The Acer C7 Chromebook is one of the cheapest laptops money can buy, with a starting price of around $199. But when Acer introduced this low-cost Chrome OS notebook, the company kept prices low by including a hard drive instead of a speedier solid state disk (something found in most other Chromebooks).

Now it looks like a model with an SSD is on the way — and it will still cost just $199.

acer c7 chromebook

Best Buy shows the new Acer C710-2833 Chromebook as “coming soon.”

Like the model with a hard drive, this Chromebook features a 1.1 GHz Intel Celeron 847 dual-core processor, 2GB of RAM, an 11.6 inch, 1366 x 768 pixel display, 3 USB 2.0 ports, 802.11a/b/g/n WiFi, Ethernet, a webcam, and a flash card reader.

But instead of a 320GB hard drive, it has a 16GB solid state disk.

Sure, that’s not a lot of storage space for music, movies, and other content. But it’s plenty of space for apps, since Chrome OS is designed primarily to run web apps — you don’t have to download much data to your device to use a Chromebook.

The notebook measures 11.2″ x 8″ x 1.1″ and weighs about 3.1 pounds.

Acer also offer sa model with a 320GB hard drive and 4GB of RAM for about $250.

via reddit and Chrome Story

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10 replies on “$199 Acer C7 Chromebook with 16GB SSD coming soon”

  1. hi there yeah 16 gb ssd plenty i still use a comodore 64 with 1 mhz cpu 64 killobytes storage and hp netbook with 16 gb ssd

  2. 16GB isn’t enough for a laptop, I’ll still go for higher capacities. Of course I have zero intention of running chrome on these, but going with a linux distro instead.

    1. You obviously have no clue about Chromebooks.

      It isn’t enough for a fat OS which stores everything locally (like Windows, Mac OSX, or Linux), but it is more than enough for ChromeOS which doesn’t store anything locally, not data, not programs, you get 100GB free online storage (for user data) when buy a Chromebook, and the 16GB local SSD is only used for downloads. More than that will simply go unused. You can also plug in as much SD card or USB flash storage as you need.

  3. Every IT device has its advantages and disadvantages, the Chromebook included. The Chromebook concept is an interesting one (fast start-up, easy to use and manage), and I’m sure that as Google and its hardware partners continue to make more improvements in both ChromeOS and the hardware, more companies and schools will find scenarios where they fit.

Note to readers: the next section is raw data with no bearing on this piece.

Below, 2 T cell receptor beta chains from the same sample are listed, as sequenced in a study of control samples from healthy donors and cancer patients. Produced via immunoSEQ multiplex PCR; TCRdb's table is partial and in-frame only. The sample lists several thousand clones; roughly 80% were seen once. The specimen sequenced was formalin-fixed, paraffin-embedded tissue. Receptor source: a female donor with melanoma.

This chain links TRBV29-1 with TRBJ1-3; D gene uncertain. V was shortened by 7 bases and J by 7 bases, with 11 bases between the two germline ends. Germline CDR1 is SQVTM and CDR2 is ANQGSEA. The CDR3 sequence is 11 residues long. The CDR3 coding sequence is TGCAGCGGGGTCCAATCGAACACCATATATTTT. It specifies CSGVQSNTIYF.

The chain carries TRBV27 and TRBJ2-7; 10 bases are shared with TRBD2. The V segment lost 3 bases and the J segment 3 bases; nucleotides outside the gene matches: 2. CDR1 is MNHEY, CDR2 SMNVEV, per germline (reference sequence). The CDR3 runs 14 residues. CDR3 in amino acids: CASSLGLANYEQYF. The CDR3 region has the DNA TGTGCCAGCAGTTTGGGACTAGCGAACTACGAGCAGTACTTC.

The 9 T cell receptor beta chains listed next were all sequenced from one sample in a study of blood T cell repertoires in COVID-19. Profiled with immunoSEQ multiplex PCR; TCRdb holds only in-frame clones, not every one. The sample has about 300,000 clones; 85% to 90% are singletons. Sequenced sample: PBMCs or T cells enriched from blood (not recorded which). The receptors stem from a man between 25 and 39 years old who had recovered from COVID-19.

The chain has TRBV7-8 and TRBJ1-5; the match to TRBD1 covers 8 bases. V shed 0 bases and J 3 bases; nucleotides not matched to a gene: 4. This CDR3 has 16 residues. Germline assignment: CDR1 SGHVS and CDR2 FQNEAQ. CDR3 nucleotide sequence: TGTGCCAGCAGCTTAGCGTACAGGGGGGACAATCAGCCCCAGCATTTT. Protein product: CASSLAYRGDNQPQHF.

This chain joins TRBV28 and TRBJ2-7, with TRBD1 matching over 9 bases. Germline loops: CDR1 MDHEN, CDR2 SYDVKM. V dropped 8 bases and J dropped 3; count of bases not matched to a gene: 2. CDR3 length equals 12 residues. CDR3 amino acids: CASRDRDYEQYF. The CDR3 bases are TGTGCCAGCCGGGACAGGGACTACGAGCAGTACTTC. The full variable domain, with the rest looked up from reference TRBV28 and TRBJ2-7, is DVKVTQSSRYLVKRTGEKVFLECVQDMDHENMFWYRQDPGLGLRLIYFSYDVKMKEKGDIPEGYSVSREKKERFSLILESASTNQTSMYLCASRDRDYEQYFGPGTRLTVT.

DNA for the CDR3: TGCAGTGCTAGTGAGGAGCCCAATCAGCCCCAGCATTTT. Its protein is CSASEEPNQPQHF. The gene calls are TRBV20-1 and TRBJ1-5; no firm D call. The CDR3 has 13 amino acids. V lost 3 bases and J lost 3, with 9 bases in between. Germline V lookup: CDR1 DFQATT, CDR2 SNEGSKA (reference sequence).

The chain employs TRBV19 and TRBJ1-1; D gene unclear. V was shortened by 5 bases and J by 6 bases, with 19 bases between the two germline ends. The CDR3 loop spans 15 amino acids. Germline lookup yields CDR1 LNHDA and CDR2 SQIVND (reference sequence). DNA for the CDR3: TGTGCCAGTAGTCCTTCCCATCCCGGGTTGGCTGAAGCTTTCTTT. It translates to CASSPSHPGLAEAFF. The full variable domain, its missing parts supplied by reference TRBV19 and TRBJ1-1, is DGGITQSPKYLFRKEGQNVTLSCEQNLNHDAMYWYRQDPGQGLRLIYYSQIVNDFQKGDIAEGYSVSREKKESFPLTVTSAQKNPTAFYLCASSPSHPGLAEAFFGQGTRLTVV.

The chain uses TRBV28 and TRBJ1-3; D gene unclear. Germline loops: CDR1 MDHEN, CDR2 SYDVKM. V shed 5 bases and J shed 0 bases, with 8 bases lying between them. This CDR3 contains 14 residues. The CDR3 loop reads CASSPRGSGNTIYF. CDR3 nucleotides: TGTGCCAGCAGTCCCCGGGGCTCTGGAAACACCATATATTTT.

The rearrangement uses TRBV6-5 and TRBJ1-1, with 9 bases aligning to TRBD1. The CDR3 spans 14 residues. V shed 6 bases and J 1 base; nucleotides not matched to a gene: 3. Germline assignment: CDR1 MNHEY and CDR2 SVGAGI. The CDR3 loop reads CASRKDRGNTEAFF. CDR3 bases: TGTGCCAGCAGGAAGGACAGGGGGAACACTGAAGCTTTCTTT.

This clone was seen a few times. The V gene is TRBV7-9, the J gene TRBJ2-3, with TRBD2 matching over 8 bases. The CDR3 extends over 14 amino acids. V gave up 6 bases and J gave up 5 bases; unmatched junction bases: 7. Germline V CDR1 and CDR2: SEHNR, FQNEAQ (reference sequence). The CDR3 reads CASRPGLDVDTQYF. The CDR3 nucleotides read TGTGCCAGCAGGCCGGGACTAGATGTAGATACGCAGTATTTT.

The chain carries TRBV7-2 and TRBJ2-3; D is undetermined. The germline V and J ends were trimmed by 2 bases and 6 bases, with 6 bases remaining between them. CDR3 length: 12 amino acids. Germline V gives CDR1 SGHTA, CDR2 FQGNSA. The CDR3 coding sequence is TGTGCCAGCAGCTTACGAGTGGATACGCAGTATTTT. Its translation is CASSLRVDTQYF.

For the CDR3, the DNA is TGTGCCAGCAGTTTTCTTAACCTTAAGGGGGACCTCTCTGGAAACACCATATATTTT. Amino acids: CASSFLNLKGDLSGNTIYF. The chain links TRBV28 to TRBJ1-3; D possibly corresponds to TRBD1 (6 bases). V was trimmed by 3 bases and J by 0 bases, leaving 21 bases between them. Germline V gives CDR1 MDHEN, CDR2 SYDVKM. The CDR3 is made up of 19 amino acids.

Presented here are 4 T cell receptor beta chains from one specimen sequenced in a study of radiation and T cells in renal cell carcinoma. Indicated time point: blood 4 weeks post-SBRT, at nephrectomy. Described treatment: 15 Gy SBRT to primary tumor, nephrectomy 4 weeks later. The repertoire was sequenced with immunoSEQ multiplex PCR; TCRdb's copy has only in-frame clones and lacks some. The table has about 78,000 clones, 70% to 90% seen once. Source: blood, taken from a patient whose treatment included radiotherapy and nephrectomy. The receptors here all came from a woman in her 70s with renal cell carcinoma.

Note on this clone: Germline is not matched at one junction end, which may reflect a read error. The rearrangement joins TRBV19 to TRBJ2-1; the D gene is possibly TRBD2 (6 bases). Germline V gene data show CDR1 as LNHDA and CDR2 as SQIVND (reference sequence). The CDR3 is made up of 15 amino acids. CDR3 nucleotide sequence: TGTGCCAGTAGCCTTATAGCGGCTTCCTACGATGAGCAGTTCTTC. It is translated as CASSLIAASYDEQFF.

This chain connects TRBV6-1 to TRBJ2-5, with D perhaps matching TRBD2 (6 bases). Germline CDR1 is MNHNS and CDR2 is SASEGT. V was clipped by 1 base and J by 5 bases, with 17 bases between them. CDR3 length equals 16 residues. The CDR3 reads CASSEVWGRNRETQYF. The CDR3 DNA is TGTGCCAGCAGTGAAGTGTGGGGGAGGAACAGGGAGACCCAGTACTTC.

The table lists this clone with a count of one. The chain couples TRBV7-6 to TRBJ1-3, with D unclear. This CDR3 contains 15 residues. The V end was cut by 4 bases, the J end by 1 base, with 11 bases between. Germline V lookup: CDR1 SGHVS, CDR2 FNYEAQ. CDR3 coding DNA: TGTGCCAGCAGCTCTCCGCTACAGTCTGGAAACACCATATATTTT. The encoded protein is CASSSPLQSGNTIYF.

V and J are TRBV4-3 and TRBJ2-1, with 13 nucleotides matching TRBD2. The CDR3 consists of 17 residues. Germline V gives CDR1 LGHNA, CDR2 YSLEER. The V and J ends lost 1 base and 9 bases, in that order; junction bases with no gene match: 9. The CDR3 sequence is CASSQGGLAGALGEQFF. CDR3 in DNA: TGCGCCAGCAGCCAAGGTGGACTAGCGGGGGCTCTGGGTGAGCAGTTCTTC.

Some people (especially business users) may be held back from buying Chromebooks by the need to access Windows applications. One solution for this requirement is a product like Ericom AccessNow, an HTML5 RDP client that enables Chromebook users to securely connect to any RDP host, including Terminal Server and VDI virtual desktops, and run their applications and desktops in a Chrome browser tab.

    There’s no client to be installed on the Chromebook, as you only need the HTML5-compatible browser.

    Check out this link for more info:

    I work for Ericom

  4. You can do the math yourself; I’ve already done it, but this site trashed the original comment when asking me to log in. So here’s the short version:

    Acer’s ‘new’ 16GB version of the c7 should cost the cosumer no more than $165.00.

    Acer’s ‘newer’ version of the original C7–the ONLY change being an additional 2GB of DRAM–costs $51.00 more than the one with 2GB LESS RAM!

    The last time I checked, $51.00 would buy about 8GB of high-quality DRAM.

    I had almost convinced myself to buy a conventional C7 from Google Play next week. Not now. I steadfastly refuse to do business with companies which take advantage of their customers. I own two Acer notebooks.

    GOOGLE and Acer: no more Acer products, ever.

    1. I suspect that you will end up having to settle for an abacus because of your stance, because nobody else is selling a computer with this spec for less than $199 for the 2GB RAM C7 or $250 for the 4GB RAM C7 with HDD.

      The 4GB RAM model also has a bigger battery to take the battery life up to 6 hrs from the 3.5hr battery life of the $199 C7. That, and the extra 2GB RAM together account for the extra $50.

  5. I wonder how they plan to populate it with a 16GB SSD. Disk-on-flash? mSATA daughterboard with SATA riser, or a new board variant with embedded flash?

  6. Problem with all the Chrome products you can not print directly to your printer you have to go to the cloud and your printer needs to be iprint opening up your home firewall. I am not even sure it will work without a network connection.
    I would rather reformat the OS and run something else but I am not sure it can.

Comments are closed.